Oyster cards are like credit cards only for London transportation. You top them up with a chosen amount of pounds and use them while taking the tube or the bus. Wanna get somewhere fast? It's the tube. Want to see a lot of the city? The bus it is. You can take a crisscross tour around the city. If you're light on your feet, then start your walking tour at Oxford Circus, walk down to Piccadilly Square, cross Trafalgar Square afterwards. Walk along the horse guards parade, pass by Downing Street (the prime ministers home) until you end up at Westminster Abbey and Big Ben. Check mark on half of the important attractions in London without spending a single pound. If you still light on your feet, take a walk along the river Thames, starting at Big Ben until you reach the famous tower bridge. You'll pass by London eye, the millennium bridge, London bridge and the queens walk. But I'd recommend to take the walk by night. The lights are just beautiful. If you want to enjoy a traditional tea time, then go to Covent garden and enjoy the BB Bakery there. It's a beautifully arranged café with love for the detail. You'll get some cupcakes and tea on old, flowery china and relax in one of the antic armchairs while watching the people pass by. Near Covent garden is also Neal's Yard. A colorful and hidden alley with small shops and healthy cafès. My favorite market is Borough Market near London Bridge, it's one of the oldest food markets in London with stalls offering freshly prepared food from around the world. I know, that most people say British food is awful but they've clearly never been to the right places.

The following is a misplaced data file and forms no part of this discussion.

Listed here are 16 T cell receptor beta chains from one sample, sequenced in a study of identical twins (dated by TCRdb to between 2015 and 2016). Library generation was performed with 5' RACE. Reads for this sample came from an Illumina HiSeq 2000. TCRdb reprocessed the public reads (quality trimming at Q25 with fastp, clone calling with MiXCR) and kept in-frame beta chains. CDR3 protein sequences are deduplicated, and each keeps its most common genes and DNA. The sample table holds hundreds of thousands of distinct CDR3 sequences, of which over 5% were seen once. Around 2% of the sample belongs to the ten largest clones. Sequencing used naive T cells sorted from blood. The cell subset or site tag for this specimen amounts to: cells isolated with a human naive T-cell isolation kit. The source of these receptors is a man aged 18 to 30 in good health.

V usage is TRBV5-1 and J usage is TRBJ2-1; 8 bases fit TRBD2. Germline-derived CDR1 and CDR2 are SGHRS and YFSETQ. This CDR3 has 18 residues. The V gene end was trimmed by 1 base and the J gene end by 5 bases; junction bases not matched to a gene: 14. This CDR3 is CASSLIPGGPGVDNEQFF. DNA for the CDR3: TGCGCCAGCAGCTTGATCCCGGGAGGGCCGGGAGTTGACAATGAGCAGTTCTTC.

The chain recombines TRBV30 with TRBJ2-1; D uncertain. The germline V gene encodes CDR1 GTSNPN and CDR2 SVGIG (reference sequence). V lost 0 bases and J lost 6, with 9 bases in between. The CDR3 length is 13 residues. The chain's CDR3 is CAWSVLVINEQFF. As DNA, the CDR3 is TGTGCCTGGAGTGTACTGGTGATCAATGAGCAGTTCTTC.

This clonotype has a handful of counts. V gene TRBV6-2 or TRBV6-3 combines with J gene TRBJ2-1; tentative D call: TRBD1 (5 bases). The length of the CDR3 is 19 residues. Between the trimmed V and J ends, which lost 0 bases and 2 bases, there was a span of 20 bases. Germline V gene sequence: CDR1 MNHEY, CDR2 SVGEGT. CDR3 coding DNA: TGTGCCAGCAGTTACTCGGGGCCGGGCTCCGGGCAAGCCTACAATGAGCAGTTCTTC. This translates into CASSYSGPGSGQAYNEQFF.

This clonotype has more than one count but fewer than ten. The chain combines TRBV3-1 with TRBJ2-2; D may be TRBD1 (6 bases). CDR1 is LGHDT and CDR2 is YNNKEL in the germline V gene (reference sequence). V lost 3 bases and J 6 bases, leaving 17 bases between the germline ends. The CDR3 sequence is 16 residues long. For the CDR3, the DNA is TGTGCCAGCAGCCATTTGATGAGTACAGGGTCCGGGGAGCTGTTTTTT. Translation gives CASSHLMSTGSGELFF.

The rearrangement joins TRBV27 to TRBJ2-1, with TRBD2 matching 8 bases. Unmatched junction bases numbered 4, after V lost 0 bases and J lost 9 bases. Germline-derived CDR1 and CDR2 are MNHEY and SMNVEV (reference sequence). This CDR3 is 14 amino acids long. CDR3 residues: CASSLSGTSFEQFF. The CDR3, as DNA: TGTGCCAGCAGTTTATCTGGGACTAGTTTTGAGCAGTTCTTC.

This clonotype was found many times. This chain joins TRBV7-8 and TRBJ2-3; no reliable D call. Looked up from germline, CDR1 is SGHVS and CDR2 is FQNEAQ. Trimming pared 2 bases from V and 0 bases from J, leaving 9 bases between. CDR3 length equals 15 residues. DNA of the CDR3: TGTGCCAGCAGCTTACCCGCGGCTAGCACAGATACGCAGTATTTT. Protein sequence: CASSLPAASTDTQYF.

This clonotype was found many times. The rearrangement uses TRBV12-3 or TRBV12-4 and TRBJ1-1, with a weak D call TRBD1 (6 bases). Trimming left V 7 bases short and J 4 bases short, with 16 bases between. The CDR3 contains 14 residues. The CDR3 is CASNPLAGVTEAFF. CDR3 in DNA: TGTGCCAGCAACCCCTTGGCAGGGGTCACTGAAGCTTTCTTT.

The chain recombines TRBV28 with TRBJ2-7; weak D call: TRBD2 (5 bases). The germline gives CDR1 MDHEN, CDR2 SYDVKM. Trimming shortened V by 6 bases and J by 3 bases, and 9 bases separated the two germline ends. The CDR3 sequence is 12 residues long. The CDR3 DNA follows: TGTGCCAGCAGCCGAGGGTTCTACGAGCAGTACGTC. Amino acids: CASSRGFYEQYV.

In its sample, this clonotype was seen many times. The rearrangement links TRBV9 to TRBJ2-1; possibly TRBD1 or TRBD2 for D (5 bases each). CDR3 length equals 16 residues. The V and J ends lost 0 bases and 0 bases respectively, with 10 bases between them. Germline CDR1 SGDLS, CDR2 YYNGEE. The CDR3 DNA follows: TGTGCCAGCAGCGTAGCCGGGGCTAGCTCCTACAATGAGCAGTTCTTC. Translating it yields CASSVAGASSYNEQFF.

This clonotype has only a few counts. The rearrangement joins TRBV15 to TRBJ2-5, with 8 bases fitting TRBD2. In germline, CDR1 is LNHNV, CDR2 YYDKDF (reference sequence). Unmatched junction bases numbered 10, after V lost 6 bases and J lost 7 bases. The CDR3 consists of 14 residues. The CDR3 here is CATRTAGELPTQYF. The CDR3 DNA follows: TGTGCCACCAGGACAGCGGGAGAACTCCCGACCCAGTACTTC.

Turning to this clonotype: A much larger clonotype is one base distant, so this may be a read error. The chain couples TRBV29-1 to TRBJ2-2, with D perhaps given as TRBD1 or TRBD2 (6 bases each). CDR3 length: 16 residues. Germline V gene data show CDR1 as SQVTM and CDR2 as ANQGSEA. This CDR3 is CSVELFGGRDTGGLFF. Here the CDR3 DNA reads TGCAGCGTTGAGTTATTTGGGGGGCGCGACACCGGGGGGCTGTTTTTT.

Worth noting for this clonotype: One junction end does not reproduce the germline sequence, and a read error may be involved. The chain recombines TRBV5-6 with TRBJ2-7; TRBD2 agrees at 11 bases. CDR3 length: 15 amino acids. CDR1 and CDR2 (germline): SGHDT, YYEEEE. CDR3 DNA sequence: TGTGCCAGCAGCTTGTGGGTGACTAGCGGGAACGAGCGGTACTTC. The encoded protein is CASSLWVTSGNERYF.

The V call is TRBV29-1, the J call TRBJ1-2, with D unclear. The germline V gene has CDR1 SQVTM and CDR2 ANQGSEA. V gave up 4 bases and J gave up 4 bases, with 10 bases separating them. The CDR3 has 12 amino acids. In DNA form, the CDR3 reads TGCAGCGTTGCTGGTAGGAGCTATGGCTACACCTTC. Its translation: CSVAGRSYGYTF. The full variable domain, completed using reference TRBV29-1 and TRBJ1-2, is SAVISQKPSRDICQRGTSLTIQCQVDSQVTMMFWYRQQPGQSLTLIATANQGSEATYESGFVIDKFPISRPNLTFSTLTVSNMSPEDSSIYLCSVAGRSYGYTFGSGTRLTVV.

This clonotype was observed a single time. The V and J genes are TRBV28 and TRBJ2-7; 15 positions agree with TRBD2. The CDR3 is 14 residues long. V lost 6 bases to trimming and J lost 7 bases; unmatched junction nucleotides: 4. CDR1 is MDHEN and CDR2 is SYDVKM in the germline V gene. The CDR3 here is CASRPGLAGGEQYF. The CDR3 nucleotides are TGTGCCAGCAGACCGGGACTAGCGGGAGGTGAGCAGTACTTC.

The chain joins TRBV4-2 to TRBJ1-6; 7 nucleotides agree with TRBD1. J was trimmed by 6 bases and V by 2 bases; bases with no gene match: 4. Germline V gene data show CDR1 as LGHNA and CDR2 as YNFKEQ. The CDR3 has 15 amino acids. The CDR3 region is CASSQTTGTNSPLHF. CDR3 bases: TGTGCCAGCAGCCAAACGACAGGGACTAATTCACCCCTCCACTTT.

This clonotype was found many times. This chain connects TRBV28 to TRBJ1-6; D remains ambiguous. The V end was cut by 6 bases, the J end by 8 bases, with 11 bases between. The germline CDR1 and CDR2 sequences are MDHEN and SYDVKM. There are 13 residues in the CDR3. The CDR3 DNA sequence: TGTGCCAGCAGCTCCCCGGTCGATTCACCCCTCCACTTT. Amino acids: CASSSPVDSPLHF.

Nightlife in London offers everything the heart desires. If you want to go dancing, I've always enjoyed Camden Town very much. During the day, it's a huge market turning into a club area in the night. Best pub, that isn't bound to the curfew at midnight, is the O'Neills right behind China Town. Live Music and lots of cider. If you need a quiet day after your party night, just enjoy a day in one of the dozens of parks in London. Grab a blanket and a good book, enjoy the sun – yes, London has sun and I've even experienced more than 30° Celsius / 86° Fahrenheit in the summer – or just watch the people. Despite the stories, people in London have always been nice to me. I've always enjoyed the mix of old architecture and modern technology there and no matter which season, the city always has it's charm.